Being an advocate for entrepreneurs has proven to be a satisfying profession, but I've realized in the last year or so that I'm not always following my own advice -- that businesses can't remain stagnant and must always be looking for new opportunities.
That's why my primary objective is to cross-sell services other than loans. What those services will be remains up in the air.
One reason why the start of each new year is so popular for goal making stems from the fact that it's a natural breaking point and a chance to start fresh. The optimists among us believe better times are ahead. And they may be right, but it will require some hard work from you.
As a leader, CEO, entrepreneur, or all over business hotshot, you need to identify your most critical objective for 2019. Furthermore, you should be laser-focused on making sure you accomplish that objective no matter what it takes, because accomplishing your resolutions is all on you.
Building a company is an evolutionary process -- a process that can go in many different directions. Without control of that process, the odds that it goes the way you want are slim.
Here are some steps to take to ensure that you resolutions become a reality.
1. Start by looking at the company's past.
Consider your entire history, focusing on the positives and negatives. Add weight to more recent events because they're more likely to influence your company's future. Pay extra attention to what succeeded, but keep failures in mind, too.
Synthesize this information gathered from your history to develop a primary objective. How can you accomplish that objective, no matter what it might be? In detail, write out the specific steps you need to take.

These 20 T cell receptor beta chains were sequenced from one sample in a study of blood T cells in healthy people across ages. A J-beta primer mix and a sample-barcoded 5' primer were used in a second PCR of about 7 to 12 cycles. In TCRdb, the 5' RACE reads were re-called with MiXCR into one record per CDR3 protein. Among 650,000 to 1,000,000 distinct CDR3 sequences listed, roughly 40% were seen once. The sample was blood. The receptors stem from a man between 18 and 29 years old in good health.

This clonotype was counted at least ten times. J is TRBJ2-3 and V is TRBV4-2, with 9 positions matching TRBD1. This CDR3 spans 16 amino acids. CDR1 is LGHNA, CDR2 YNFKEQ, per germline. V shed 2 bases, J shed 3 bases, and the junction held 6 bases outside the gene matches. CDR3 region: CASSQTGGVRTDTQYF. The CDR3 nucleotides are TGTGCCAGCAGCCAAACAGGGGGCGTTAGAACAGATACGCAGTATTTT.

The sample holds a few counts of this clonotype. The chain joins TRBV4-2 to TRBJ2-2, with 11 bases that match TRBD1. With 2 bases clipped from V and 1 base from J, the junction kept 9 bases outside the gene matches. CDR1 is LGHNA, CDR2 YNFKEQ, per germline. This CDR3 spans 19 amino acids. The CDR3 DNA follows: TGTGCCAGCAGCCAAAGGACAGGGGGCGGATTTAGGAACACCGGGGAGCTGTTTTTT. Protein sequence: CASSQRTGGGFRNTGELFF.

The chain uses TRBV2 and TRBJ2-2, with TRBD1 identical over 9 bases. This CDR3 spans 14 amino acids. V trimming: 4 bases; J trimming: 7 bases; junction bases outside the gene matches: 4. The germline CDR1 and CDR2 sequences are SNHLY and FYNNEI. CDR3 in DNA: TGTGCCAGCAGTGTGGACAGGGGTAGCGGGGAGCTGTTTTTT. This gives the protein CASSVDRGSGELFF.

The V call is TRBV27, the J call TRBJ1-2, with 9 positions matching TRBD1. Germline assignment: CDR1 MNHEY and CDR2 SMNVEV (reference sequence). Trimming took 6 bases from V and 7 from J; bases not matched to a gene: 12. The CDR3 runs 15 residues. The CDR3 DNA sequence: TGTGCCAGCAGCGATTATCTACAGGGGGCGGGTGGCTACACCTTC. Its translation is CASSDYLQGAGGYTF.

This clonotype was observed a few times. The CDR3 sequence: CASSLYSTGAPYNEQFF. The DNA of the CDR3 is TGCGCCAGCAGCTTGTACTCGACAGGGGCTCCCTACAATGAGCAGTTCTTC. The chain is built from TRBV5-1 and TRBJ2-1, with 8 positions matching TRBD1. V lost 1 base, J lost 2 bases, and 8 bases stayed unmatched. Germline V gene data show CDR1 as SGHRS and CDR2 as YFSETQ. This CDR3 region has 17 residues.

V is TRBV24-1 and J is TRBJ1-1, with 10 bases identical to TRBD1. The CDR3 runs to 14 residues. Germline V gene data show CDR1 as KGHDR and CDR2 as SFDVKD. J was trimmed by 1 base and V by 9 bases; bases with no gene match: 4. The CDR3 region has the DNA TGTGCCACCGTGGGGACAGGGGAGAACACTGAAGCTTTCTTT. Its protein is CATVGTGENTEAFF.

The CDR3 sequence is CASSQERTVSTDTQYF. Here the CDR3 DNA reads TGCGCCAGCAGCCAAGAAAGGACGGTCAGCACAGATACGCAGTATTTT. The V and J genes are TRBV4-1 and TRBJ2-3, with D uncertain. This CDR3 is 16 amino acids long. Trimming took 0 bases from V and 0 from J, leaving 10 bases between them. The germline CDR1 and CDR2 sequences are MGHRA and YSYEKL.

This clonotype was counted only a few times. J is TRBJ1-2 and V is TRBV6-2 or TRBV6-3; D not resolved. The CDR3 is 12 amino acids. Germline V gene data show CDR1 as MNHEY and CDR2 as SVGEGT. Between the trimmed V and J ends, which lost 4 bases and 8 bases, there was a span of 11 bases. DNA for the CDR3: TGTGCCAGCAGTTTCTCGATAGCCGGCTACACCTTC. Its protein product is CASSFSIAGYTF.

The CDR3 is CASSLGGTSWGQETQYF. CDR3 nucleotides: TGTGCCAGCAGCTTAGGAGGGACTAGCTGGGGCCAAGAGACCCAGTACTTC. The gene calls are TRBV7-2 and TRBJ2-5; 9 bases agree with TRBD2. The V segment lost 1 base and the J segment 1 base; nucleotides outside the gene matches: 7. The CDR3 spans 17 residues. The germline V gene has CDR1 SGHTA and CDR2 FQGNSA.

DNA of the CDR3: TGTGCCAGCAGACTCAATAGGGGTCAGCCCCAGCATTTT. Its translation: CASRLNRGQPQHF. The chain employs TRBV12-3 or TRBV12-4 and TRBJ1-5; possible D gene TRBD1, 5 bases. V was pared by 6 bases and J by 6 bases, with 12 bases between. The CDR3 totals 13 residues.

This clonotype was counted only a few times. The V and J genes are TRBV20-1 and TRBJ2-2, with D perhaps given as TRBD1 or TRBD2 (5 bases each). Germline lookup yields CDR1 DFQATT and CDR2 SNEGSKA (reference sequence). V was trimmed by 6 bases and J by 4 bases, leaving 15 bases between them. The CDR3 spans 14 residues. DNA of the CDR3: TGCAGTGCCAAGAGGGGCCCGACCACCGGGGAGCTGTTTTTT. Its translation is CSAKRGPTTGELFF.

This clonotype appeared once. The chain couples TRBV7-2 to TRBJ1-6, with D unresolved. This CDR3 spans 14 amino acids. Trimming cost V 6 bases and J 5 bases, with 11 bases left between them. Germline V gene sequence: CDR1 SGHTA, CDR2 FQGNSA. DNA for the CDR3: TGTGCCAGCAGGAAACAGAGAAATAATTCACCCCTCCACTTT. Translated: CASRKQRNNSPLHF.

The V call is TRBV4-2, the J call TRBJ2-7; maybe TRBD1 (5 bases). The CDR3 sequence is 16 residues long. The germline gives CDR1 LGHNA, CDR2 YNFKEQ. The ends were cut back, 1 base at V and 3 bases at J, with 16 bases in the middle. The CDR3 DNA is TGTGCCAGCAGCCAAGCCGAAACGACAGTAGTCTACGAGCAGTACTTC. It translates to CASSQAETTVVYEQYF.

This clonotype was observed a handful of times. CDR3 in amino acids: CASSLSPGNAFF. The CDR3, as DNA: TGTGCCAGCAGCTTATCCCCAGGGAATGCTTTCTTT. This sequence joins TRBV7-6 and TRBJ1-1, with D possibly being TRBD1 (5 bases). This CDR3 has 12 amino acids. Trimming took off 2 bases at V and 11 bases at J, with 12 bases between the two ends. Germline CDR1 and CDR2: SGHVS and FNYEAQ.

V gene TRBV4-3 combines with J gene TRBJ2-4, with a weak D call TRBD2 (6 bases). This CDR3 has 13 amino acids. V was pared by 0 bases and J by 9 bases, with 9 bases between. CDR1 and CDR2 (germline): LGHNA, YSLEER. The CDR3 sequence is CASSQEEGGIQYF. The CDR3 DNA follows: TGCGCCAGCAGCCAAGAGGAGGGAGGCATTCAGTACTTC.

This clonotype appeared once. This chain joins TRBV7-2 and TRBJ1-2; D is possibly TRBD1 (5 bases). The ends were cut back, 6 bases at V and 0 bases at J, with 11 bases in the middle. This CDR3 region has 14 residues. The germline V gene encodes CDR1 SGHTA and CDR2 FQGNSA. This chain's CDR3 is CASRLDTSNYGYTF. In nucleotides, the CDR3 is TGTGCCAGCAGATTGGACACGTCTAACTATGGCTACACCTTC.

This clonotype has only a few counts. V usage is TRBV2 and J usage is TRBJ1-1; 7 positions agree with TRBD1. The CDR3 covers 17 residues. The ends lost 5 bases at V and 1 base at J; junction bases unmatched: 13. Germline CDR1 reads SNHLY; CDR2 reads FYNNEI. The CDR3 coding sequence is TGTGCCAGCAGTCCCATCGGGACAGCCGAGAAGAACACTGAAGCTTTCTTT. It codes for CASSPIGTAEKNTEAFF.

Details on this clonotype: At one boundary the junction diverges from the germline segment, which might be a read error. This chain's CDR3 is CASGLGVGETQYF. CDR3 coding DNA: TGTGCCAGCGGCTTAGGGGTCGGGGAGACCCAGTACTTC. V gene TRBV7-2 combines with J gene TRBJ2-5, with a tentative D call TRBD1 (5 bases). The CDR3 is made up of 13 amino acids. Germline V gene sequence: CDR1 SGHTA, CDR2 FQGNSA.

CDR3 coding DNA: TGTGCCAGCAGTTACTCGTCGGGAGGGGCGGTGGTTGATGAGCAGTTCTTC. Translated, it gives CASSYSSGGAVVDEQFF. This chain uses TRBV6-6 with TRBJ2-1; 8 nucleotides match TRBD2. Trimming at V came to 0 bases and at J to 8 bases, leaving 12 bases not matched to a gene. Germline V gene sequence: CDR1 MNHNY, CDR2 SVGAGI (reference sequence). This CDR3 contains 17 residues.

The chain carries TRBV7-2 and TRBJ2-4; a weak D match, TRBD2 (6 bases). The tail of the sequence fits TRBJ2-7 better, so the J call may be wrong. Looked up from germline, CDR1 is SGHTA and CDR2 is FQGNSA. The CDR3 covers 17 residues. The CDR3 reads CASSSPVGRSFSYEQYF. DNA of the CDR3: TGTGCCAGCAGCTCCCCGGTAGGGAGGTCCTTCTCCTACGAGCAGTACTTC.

It's also important to be realistic. If your gross sales in 2018 were $5 million, a goal of $100 million in 2019 just isn't feasible, although $6 million might be.
2. Focus on a single objective.
This is going to require some tunnel vision, so delegate other tasks and secondary objectives to fellow employees. Your primary objective should be accomplishing those main goals.
Get some insight from some trusted employees when figuring out your objective. They might have insights different than yours that can be a valuable counterbalance.
3. Take the current economic climate into consideration.
Make sur you incorporate the likely uncertainty into your thinking. In my last post, I discussed the possibility of a recession. Whether we technically have a recession is irrelevant, but it seems clear that at least the first half of 2019 will be economically uneven.
Finally, remember to tweak your objective as the year goes on. Nothing is ever static so, at minimum, reassess your priorities every 90 days or so.